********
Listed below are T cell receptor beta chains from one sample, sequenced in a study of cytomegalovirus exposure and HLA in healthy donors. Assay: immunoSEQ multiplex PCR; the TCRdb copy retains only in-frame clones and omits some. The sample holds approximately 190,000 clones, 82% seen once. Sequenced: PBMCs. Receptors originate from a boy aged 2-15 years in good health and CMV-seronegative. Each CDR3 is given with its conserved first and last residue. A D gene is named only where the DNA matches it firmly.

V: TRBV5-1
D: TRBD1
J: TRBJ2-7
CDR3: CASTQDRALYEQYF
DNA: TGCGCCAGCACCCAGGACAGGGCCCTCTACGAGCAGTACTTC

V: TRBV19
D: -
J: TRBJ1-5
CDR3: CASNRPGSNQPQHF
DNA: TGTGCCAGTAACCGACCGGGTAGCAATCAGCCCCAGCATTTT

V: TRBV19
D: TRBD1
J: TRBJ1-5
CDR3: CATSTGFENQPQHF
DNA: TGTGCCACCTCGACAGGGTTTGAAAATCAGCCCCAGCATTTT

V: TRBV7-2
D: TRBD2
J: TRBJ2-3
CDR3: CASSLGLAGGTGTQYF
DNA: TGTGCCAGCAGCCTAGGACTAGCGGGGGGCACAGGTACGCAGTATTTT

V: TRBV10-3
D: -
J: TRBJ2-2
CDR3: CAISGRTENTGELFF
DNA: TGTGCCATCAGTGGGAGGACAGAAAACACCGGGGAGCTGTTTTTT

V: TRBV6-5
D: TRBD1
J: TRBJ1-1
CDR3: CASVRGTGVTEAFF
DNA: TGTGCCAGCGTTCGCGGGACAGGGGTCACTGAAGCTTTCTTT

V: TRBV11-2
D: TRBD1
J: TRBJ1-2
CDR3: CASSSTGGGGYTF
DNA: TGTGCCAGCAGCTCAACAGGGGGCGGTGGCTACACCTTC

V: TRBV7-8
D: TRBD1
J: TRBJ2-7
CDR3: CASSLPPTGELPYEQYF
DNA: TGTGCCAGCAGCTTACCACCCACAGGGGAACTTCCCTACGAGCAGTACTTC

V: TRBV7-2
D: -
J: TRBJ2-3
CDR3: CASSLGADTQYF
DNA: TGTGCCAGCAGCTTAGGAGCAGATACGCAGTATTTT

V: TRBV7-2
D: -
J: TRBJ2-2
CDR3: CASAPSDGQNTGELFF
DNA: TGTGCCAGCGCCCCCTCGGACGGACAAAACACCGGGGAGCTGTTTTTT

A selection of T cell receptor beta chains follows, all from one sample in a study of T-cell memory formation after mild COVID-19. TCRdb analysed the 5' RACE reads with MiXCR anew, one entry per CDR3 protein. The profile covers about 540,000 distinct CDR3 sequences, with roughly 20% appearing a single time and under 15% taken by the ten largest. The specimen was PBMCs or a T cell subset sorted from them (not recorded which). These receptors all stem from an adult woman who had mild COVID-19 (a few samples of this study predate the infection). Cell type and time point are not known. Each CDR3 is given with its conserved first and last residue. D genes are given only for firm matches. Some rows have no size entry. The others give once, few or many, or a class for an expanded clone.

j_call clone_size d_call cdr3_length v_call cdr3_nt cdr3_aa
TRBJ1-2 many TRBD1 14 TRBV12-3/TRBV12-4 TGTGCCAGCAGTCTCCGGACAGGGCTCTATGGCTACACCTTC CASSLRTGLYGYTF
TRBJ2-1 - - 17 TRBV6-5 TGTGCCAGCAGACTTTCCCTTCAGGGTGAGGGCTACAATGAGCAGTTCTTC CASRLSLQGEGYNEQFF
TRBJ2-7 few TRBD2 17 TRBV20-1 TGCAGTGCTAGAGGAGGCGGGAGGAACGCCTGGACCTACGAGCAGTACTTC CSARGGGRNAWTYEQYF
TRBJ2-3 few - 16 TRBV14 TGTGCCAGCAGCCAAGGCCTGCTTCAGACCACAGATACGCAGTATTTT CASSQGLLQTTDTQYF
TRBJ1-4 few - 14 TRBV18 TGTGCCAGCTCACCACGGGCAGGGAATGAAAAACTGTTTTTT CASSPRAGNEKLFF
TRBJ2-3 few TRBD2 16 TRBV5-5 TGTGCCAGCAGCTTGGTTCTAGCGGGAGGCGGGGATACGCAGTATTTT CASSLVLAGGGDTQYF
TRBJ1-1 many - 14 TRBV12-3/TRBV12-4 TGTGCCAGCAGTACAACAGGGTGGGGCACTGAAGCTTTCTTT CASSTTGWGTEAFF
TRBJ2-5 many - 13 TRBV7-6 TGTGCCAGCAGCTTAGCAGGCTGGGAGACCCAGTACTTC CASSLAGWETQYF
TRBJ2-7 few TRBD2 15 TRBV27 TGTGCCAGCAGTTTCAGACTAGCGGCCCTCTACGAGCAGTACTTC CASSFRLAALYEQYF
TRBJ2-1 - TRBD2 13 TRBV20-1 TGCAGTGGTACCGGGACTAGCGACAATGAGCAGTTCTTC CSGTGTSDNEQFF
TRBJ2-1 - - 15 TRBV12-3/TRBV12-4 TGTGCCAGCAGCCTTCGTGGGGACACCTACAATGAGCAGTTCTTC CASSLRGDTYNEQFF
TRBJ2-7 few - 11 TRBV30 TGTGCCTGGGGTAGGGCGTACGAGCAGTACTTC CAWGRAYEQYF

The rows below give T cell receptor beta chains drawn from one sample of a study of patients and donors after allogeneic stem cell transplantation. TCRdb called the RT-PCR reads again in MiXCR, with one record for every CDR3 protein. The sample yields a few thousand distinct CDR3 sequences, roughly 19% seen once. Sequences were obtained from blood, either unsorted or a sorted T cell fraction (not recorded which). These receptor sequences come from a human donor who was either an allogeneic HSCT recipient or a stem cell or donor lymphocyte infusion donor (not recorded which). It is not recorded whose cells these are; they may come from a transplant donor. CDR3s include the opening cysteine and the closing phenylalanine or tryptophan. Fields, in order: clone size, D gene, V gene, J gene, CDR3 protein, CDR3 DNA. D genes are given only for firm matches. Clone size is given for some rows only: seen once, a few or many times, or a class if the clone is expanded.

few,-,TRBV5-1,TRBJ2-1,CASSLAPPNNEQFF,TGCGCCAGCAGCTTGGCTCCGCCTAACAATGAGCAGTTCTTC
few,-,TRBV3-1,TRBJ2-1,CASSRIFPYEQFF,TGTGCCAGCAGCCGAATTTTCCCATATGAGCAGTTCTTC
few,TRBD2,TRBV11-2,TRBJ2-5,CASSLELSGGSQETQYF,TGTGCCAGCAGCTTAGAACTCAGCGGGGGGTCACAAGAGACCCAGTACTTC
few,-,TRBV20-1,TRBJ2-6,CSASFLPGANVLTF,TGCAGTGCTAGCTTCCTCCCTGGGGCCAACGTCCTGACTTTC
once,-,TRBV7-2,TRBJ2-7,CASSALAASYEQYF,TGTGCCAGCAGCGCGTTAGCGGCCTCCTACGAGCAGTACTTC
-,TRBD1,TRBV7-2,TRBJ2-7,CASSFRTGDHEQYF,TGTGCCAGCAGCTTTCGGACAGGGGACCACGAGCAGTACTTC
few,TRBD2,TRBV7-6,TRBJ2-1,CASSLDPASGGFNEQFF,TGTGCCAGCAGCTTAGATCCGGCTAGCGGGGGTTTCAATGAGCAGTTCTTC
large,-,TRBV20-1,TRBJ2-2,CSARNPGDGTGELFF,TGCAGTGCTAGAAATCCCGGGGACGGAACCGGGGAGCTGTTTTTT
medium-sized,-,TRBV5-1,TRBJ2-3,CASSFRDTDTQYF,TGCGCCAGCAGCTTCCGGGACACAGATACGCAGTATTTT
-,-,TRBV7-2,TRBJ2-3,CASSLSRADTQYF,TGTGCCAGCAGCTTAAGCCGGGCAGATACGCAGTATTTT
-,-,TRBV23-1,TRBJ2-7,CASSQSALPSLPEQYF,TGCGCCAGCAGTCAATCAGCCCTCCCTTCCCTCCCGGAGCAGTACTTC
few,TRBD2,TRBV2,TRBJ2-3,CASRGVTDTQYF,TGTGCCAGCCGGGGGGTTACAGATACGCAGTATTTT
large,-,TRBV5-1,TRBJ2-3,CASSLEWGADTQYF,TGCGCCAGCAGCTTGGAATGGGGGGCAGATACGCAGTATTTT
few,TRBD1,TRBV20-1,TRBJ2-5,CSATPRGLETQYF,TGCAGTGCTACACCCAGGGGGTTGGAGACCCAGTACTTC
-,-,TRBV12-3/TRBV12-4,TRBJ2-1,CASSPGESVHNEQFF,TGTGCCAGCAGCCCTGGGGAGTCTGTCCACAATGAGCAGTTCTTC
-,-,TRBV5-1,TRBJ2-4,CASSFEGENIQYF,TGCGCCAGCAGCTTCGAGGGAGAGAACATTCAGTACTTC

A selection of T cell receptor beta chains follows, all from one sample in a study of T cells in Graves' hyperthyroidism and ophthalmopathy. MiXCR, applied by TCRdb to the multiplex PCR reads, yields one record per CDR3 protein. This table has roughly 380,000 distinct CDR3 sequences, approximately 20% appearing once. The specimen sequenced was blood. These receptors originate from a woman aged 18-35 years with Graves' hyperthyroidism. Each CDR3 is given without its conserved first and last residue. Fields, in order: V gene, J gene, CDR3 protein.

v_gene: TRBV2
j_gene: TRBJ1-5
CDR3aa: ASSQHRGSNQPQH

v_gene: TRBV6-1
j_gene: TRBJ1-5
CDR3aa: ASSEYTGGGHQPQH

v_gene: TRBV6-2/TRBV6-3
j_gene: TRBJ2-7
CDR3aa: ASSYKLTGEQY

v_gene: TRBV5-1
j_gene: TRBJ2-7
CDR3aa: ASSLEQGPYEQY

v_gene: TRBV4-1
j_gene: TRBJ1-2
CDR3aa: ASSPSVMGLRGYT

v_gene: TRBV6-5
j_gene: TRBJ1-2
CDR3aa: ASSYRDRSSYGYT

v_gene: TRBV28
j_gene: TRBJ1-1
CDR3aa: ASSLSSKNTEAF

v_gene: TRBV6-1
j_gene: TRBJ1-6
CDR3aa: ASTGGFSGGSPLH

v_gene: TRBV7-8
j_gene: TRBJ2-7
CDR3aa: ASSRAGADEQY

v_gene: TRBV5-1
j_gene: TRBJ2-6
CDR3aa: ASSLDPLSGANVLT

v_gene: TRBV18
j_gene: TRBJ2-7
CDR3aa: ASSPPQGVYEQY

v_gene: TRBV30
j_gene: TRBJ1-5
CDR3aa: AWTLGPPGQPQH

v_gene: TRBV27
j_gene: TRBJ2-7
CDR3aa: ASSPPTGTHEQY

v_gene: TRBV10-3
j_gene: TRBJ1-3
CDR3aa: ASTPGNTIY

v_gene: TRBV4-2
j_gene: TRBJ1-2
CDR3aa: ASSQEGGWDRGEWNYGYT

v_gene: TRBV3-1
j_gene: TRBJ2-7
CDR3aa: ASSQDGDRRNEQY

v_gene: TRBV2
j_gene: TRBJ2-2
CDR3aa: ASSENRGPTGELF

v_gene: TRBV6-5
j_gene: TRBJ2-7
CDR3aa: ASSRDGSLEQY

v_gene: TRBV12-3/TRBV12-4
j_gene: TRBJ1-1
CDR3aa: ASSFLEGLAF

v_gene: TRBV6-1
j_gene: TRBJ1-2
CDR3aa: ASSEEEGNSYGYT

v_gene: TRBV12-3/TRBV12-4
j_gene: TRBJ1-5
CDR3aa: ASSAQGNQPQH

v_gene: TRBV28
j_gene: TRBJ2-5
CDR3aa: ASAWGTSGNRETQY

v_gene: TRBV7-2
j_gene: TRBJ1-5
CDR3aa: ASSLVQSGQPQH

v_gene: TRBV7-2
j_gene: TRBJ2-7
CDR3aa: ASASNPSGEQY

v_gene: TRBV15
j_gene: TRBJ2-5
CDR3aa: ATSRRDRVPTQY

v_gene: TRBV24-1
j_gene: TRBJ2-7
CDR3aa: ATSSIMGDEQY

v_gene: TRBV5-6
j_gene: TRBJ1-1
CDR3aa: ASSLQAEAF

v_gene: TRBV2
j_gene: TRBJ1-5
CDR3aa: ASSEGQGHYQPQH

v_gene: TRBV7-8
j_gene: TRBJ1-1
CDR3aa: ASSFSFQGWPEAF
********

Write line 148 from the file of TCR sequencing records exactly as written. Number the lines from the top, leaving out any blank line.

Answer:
j_gene: TRBJ2-5